This tutorial will demonstrate how to locate a point on an XY plane when given information about two or more points on the same plane. As a start, you will focus solely on determining the location of this point when given two reference points, but this problem has the potential to be expanded to incorporate more reference points.

Referring to Figure 1 on the right, you will notice that the two known points are labeled as ‘Reference Points’ and the point you will be finding is labeled as ‘Unknown Location’. It is important to note that both reference points are situated on the X-Axis, equidistant from the origin, and the distance between them is 2m. Theta (θ) is also labeled on this diagram as the angle measure between the segments connecting the unknown location with each reference point. A circle (Circle R) can be constructed whose circumference includes all three points, and whose radius and center are dependent on the magnitude of θ. This circle is actually a representation of all of the possible points on the XY plane that have the same measured θ. (Ref. Fig. 1)

Circle Variables:

- 2m = (Distance between two reference points)
- θ = (Angle measure between the segments connecting the unknown location to each reference point)
- Radius = m•csc(θ)
- Center = [0 m•cot(θ)]

In Mathcad, you will construct a parametric equation for the x and y values of Circle R as a function of t and θ. To start, you will need to assign definitions for m, the radius (Rradius) and the center (Rcenter). You should define 1 as the value of m for the purpose of this exercise, but it can be reassigned to any positive number greater than zero. The definitions for the circle center and radius are given above (Ref. “Figure 1 - Circle Variables”). Note that the circle center should be defined as a transposed matrix, following the form: [ x y ]T.

Next, you will need to define the circle as the function R (t,θ) using the previous definitions for the circle radius and center. This function will also contain a transposed matrix. This matrix will be used to isolate the x-values and y-values of each point on the circle respectively by multiplying the radius by a cosine or sine value based on t. (Ref. Fig. 2)

Lastly, you will need to define t and θ as range variables. Variable t will begin at 0, end at 1, with a step size of 0.001. Variable θ will begin at 40 deg, end at 160 deg, with a step size of 10 deg. After doing this, you will be prepared to plot circles for multiple values of θ. (Ref. Fig. 3)

In order to plot a circle for all values of θ on the same XY plane, you will need to write a program that will augment all of the matrices for either the x-values or the y-values per θ. This program will be the definition of the function Curves (F, dimNumber). Later on, variable F will be assigned to R from the circle function, and variable dimNumber will be assigned to 0 or 1. The dimNumber variable is the column index number of the augmented matrix in your previously defined circle function; column 0 is assigned to all x-values and column 1 is assigned to all y-values. At this point, please make sure the Matrix and Vector Index Origin is set to 0 on the Calculation tab.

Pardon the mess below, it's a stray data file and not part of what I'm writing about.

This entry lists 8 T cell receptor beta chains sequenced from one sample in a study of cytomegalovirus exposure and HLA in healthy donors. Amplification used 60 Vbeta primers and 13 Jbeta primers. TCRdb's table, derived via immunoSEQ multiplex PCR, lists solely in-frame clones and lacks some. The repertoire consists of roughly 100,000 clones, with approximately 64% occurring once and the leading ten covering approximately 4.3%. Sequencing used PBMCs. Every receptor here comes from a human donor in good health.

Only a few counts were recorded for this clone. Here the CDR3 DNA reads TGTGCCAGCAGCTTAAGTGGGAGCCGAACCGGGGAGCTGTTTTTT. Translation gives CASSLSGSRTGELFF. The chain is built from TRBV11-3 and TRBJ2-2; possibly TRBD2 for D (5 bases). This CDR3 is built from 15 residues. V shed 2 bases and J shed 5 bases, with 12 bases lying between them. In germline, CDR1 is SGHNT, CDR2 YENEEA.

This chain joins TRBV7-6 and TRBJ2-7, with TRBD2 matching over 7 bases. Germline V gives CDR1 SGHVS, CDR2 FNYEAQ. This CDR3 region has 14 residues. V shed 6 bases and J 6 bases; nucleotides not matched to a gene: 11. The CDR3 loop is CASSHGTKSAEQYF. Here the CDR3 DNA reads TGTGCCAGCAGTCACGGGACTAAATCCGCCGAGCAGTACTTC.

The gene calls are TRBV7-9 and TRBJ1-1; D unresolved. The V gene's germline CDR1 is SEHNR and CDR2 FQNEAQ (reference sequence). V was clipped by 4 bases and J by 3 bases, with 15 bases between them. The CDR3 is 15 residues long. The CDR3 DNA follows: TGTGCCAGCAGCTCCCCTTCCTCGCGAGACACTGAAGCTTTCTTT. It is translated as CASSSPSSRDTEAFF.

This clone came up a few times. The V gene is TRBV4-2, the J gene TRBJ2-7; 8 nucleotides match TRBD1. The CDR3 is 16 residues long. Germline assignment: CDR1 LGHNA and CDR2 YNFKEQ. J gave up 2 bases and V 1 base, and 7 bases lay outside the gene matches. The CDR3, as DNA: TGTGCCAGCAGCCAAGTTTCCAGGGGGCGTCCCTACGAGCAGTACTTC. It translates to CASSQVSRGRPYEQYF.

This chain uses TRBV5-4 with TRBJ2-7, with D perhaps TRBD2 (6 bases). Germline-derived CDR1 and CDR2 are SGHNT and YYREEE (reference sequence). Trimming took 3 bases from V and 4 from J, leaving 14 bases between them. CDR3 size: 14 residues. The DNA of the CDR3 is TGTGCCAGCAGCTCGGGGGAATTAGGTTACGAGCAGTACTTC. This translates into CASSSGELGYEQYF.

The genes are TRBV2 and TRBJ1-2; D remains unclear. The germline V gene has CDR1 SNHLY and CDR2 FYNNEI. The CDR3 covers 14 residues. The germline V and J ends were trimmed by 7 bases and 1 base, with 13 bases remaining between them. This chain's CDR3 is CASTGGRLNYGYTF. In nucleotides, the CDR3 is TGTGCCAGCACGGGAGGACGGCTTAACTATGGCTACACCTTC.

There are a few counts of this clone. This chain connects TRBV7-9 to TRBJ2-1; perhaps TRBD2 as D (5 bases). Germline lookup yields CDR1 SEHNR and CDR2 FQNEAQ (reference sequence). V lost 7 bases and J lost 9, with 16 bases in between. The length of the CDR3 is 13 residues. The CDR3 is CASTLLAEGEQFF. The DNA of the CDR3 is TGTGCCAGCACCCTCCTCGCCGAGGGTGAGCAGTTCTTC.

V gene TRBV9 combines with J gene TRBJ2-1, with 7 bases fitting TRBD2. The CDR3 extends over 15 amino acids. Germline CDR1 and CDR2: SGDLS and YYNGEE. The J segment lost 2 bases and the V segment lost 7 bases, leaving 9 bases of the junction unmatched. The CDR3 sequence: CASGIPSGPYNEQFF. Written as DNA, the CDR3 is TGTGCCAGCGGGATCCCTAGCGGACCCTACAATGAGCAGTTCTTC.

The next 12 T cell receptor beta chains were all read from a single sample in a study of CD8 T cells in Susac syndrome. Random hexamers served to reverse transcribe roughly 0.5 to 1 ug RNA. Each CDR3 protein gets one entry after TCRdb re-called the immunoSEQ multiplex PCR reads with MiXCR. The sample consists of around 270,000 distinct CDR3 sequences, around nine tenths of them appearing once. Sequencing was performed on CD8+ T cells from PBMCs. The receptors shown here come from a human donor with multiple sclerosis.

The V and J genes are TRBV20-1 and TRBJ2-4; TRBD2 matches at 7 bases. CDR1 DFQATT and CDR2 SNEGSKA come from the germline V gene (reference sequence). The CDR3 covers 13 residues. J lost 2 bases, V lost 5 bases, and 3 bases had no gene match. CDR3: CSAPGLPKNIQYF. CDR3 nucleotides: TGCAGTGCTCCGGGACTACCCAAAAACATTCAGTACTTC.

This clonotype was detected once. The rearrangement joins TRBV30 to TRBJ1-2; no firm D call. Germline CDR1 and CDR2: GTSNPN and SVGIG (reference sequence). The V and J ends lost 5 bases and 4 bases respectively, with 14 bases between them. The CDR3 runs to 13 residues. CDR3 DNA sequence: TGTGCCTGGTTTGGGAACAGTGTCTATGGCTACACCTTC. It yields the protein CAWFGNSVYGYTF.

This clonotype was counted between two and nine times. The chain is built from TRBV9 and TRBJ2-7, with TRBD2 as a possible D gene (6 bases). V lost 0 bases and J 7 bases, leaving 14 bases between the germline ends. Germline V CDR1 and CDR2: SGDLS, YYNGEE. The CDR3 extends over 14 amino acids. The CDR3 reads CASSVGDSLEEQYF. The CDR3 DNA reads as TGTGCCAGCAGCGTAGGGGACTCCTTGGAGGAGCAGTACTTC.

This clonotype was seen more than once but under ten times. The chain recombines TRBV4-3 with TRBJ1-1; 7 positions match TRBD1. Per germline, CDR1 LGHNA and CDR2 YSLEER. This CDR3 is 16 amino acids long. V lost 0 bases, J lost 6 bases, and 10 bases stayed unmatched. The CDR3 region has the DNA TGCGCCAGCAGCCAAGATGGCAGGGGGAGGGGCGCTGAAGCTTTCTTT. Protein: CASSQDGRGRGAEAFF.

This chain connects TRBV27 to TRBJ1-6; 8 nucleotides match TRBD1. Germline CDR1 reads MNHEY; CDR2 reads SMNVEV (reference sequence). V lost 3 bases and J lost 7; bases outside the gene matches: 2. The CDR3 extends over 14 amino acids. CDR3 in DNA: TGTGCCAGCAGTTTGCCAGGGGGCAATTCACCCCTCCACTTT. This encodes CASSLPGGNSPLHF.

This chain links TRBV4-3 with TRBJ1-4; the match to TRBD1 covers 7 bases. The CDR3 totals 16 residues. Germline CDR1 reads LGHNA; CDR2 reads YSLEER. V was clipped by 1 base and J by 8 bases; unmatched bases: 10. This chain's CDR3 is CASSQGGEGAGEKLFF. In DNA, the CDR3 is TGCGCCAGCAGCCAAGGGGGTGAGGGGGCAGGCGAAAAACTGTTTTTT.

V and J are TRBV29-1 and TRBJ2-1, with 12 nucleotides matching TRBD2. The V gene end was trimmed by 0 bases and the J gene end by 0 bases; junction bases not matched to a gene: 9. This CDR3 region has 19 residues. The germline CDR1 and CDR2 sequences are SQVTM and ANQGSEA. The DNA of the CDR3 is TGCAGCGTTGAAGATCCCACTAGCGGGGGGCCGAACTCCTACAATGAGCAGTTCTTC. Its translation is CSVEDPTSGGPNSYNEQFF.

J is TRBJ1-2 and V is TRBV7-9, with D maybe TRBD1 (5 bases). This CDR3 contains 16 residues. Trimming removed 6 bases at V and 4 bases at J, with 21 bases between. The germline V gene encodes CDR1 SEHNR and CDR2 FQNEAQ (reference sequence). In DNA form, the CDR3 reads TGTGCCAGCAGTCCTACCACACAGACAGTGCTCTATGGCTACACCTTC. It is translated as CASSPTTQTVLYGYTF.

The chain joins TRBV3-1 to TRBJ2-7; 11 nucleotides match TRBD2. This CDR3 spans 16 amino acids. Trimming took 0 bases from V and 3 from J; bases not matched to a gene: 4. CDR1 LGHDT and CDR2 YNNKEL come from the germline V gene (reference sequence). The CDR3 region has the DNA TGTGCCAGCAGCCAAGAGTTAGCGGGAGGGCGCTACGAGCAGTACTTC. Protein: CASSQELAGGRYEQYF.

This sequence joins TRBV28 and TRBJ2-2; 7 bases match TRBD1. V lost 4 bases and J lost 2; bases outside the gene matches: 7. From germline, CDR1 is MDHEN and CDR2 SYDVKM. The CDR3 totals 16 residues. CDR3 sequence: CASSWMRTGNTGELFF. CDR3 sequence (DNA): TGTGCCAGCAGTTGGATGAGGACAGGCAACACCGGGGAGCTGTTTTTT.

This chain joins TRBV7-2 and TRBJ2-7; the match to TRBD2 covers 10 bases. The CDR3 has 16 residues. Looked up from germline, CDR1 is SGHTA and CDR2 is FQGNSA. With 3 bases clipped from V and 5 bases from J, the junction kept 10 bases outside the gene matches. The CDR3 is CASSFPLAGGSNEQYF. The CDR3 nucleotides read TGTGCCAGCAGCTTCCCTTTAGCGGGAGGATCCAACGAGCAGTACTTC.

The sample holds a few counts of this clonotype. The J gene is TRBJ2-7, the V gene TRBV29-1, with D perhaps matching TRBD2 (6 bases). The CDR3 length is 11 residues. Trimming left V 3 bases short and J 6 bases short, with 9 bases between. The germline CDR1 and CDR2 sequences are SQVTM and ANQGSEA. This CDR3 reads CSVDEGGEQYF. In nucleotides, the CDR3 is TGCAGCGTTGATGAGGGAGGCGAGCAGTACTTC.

The program you write will, for all values of t per θ, take the solution of function F and place it in a column with all solutions having the same θ, and a row with all solutions having the same t. Both the rows and columns will be in ascending order of magnitude for t and θ. (Ref. Fig. 4)

The last step before plotting is assigning the x and y matrices to their own variables. You will make xs the variable for the matrix formed with all x-values, and ys the variable for the matrix formed with all y-values of the function R. (Ref. Fig. 5)

Inserting a waterfall trace takes two steps. First, you will need to insert a new plot under Traces in the Plot tab. Second, you must click on the Change Type button in the Traces section, and select Waterfall Trace. The Waterfall Trace will allow you to plot multiple data sets at once; in this case you will be plotting all columns of your xs and ys matrices simultaneously. Next, enter xs and ys respectively for the x and y-axes, and Mathcad will return a trace of thirteen circles, each with a different θ. (Ref. Fig. 6)

If you would like to restrict the viewed domain and range of the plot to D:{x| –m<x<m} and R:{y| 0<y}, you may alter the minimums and maximums of each axis to the necessary dimensions. (Ref. Fig. 7)

As previously mentioned, you may expand this problem to have three or more reference points. By doing this, you will be able to triangulate a location at the intersection of two circles from different reference points. For your own interest, Figures 8 and 9 are example plots with three and six reference points. (Ref. Fig. 8 &9)